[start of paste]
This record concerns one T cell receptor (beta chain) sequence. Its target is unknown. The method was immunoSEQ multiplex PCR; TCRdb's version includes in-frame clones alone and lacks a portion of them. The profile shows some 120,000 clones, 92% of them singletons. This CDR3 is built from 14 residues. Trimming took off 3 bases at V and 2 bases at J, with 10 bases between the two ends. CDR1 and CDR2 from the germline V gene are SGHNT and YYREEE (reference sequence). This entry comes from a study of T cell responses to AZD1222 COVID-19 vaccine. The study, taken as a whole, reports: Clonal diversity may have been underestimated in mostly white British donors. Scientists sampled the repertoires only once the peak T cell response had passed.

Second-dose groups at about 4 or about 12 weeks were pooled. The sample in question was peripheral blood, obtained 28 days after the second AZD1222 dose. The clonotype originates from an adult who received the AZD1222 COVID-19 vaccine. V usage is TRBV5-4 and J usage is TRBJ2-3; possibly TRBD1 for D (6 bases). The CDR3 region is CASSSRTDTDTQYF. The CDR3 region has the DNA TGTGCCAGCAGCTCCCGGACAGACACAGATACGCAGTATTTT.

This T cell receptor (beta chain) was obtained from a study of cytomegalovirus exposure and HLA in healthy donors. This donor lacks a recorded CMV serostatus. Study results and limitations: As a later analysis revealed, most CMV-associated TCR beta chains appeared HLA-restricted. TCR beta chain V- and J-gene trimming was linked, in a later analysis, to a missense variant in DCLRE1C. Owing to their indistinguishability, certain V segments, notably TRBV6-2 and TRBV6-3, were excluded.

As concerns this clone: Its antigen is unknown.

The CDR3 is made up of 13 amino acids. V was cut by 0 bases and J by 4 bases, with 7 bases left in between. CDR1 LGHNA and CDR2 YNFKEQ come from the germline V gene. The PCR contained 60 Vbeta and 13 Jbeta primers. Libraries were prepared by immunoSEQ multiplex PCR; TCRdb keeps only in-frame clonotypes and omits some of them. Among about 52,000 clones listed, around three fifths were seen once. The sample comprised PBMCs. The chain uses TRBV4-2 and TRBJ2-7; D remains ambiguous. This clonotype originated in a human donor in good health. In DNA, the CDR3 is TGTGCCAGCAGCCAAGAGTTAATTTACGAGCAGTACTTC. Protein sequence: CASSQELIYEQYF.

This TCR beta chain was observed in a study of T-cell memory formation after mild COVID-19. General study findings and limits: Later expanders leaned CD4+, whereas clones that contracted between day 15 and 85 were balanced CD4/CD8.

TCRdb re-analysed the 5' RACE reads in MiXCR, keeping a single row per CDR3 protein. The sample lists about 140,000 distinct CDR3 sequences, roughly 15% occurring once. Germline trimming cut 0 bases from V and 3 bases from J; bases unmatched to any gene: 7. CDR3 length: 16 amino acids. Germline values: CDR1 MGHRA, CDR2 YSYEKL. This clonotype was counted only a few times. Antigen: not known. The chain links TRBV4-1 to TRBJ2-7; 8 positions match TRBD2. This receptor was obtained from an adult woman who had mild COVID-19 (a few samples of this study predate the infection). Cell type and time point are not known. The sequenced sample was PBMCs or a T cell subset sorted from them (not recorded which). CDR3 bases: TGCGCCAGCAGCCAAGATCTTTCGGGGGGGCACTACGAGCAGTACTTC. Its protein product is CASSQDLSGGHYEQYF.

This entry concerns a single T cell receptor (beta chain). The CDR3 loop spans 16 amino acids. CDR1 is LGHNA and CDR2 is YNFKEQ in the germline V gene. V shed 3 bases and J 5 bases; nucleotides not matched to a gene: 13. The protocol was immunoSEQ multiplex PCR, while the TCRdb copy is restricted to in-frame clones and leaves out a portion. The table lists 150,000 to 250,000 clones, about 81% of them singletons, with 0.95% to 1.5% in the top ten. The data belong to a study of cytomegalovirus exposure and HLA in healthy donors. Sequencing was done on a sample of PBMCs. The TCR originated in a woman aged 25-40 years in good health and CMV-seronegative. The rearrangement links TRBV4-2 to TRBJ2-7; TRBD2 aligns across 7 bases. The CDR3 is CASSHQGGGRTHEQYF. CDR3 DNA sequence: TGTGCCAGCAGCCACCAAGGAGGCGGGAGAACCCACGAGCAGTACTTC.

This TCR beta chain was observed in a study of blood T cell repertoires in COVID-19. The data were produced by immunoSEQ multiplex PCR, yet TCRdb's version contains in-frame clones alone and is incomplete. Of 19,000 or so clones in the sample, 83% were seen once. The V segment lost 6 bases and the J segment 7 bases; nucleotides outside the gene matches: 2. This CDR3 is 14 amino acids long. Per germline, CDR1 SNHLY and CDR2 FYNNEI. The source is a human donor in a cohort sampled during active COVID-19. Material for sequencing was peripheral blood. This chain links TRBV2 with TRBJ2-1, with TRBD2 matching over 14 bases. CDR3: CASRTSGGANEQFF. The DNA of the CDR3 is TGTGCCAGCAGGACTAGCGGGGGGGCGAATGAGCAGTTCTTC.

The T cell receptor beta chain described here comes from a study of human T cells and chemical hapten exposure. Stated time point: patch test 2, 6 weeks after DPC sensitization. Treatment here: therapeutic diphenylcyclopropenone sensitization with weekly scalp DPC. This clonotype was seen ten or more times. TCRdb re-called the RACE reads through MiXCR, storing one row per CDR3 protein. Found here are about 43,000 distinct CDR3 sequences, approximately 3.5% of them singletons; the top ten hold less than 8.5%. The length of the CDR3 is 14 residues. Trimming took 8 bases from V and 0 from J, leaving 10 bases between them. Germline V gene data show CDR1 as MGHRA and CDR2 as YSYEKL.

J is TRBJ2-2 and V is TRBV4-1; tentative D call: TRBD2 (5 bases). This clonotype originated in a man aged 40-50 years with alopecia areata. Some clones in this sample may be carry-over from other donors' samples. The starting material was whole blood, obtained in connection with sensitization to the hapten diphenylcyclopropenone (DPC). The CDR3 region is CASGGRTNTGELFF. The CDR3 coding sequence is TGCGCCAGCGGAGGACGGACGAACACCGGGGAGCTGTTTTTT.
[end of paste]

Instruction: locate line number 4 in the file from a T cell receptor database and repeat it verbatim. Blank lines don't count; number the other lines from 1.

As concerns this clone: Its antigen is unknown.